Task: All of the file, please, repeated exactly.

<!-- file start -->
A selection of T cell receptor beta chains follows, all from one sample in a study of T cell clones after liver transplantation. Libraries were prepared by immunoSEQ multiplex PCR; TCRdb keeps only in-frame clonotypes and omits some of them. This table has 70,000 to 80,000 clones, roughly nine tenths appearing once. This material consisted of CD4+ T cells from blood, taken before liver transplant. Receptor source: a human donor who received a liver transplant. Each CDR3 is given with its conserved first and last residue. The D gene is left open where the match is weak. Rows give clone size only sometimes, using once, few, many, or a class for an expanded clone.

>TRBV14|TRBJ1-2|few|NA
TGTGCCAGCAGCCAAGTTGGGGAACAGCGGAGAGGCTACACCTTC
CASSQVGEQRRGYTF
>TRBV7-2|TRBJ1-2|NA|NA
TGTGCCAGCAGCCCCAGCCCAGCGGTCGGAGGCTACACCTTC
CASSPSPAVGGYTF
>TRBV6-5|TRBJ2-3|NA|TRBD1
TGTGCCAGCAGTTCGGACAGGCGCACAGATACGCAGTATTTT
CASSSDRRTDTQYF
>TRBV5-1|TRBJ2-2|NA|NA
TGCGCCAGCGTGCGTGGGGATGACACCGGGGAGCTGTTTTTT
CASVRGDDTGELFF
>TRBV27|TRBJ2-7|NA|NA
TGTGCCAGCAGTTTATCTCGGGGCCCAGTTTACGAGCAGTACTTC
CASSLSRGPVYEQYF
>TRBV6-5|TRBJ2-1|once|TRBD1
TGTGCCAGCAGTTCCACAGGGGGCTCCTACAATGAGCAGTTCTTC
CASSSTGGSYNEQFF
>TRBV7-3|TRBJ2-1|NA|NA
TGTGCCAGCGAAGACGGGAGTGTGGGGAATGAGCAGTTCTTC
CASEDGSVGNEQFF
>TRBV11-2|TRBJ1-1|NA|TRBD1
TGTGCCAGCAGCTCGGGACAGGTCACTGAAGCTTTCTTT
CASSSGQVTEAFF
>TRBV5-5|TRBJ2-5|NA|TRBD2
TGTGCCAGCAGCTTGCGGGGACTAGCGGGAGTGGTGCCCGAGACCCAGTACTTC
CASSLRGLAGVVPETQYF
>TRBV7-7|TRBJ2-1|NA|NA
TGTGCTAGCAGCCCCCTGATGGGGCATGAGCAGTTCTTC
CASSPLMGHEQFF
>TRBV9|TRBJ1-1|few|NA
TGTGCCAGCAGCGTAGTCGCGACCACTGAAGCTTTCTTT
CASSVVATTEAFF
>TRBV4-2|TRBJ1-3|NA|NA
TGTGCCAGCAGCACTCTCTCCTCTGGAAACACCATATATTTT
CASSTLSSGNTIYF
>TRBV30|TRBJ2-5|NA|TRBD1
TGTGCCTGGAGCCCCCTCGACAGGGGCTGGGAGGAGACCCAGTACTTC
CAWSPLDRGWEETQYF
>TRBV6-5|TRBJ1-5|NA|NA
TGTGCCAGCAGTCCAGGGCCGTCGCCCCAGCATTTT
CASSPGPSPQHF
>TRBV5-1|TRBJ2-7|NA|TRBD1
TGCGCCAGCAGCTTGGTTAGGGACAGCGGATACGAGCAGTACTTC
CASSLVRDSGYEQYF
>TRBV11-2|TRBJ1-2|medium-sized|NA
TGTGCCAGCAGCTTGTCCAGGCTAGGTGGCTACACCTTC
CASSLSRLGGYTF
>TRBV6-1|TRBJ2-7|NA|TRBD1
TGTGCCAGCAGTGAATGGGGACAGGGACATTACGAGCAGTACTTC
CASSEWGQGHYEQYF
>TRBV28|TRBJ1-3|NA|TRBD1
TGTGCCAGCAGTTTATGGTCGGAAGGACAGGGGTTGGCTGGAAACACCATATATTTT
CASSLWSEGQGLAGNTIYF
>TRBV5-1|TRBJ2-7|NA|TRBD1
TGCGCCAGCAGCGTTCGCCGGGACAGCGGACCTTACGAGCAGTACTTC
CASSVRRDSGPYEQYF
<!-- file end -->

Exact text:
A selection of T cell receptor beta chains follows, all from one sample in a study of T cell clones after liver transplantation. Libraries were prepared by immunoSEQ multiplex PCR; TCRdb keeps only in-frame clonotypes and omits some of them. This table has 70,000 to 80,000 clones, roughly nine tenths appearing once. This material consisted of CD4+ T cells from blood, taken before liver transplant. Receptor source: a human donor who received a liver transplant. Each CDR3 is given with its conserved first and last residue. The D gene is left open where the match is weak. Rows give clone size only sometimes, using once, few, many, or a class for an expanded clone.

>TRBV14|TRBJ1-2|few|NA
TGTGCCAGCAGCCAAGTTGGGGAACAGCGGAGAGGCTACACCTTC
CASSQVGEQRRGYTF
>TRBV7-2|TRBJ1-2|NA|NA
TGTGCCAGCAGCCCCAGCCCAGCGGTCGGAGGCTACACCTTC
CASSPSPAVGGYTF
>TRBV6-5|TRBJ2-3|NA|TRBD1
TGTGCCAGCAGTTCGGACAGGCGCACAGATACGCAGTATTTT
CASSSDRRTDTQYF
>TRBV5-1|TRBJ2-2|NA|NA
TGCGCCAGCGTGCGTGGGGATGACACCGGGGAGCTGTTTTTT
CASVRGDDTGELFF
>TRBV27|TRBJ2-7|NA|NA
TGTGCCAGCAGTTTATCTCGGGGCCCAGTTTACGAGCAGTACTTC
CASSLSRGPVYEQYF
>TRBV6-5|TRBJ2-1|once|TRBD1
TGTGCCAGCAGTTCCACAGGGGGCTCCTACAATGAGCAGTTCTTC
CASSSTGGSYNEQFF
>TRBV7-3|TRBJ2-1|NA|NA
TGTGCCAGCGAAGACGGGAGTGTGGGGAATGAGCAGTTCTTC
CASEDGSVGNEQFF
>TRBV11-2|TRBJ1-1|NA|TRBD1
TGTGCCAGCAGCTCGGGACAGGTCACTGAAGCTTTCTTT
CASSSGQVTEAFF
>TRBV5-5|TRBJ2-5|NA|TRBD2
TGTGCCAGCAGCTTGCGGGGACTAGCGGGAGTGGTGCCCGAGACCCAGTACTTC
CASSLRGLAGVVPETQYF
>TRBV7-7|TRBJ2-1|NA|NA
TGTGCTAGCAGCCCCCTGATGGGGCATGAGCAGTTCTTC
CASSPLMGHEQFF
>TRBV9|TRBJ1-1|few|NA
TGTGCCAGCAGCGTAGTCGCGACCACTGAAGCTTTCTTT
CASSVVATTEAFF
>TRBV4-2|TRBJ1-3|NA|NA
TGTGCCAGCAGCACTCTCTCCTCTGGAAACACCATATATTTT
CASSTLSSGNTIYF
>TRBV30|TRBJ2-5|NA|TRBD1
TGTGCCTGGAGCCCCCTCGACAGGGGCTGGGAGGAGACCCAGTACTTC
CAWSPLDRGWEETQYF
>TRBV6-5|TRBJ1-5|NA|NA
TGTGCCAGCAGTCCAGGGCCGTCGCCCCAGCATTTT
CASSPGPSPQHF
>TRBV5-1|TRBJ2-7|NA|TRBD1
TGCGCCAGCAGCTTGGTTAGGGACAGCGGATACGAGCAGTACTTC
CASSLVRDSGYEQYF
>TRBV11-2|TRBJ1-2|medium-sized|NA
TGTGCCAGCAGCTTGTCCAGGCTAGGTGGCTACACCTTC
CASSLSRLGGYTF
>TRBV6-1|TRBJ2-7|NA|TRBD1
TGTGCCAGCAGTGAATGGGGACAGGGACATTACGAGCAGTACTTC
CASSEWGQGHYEQYF
>TRBV28|TRBJ1-3|NA|TRBD1
TGTGCCAGCAGTTTATGGTCGGAAGGACAGGGGTTGGCTGGAAACACCATATATTTT
CASSLWSEGQGLAGNTIYF
>TRBV5-1|TRBJ2-7|NA|TRBD1
TGCGCCAGCAGCGTTCGCCGGGACAGCGGACCTTACGAGCAGTACTTC
CASSVRRDSGPYEQYF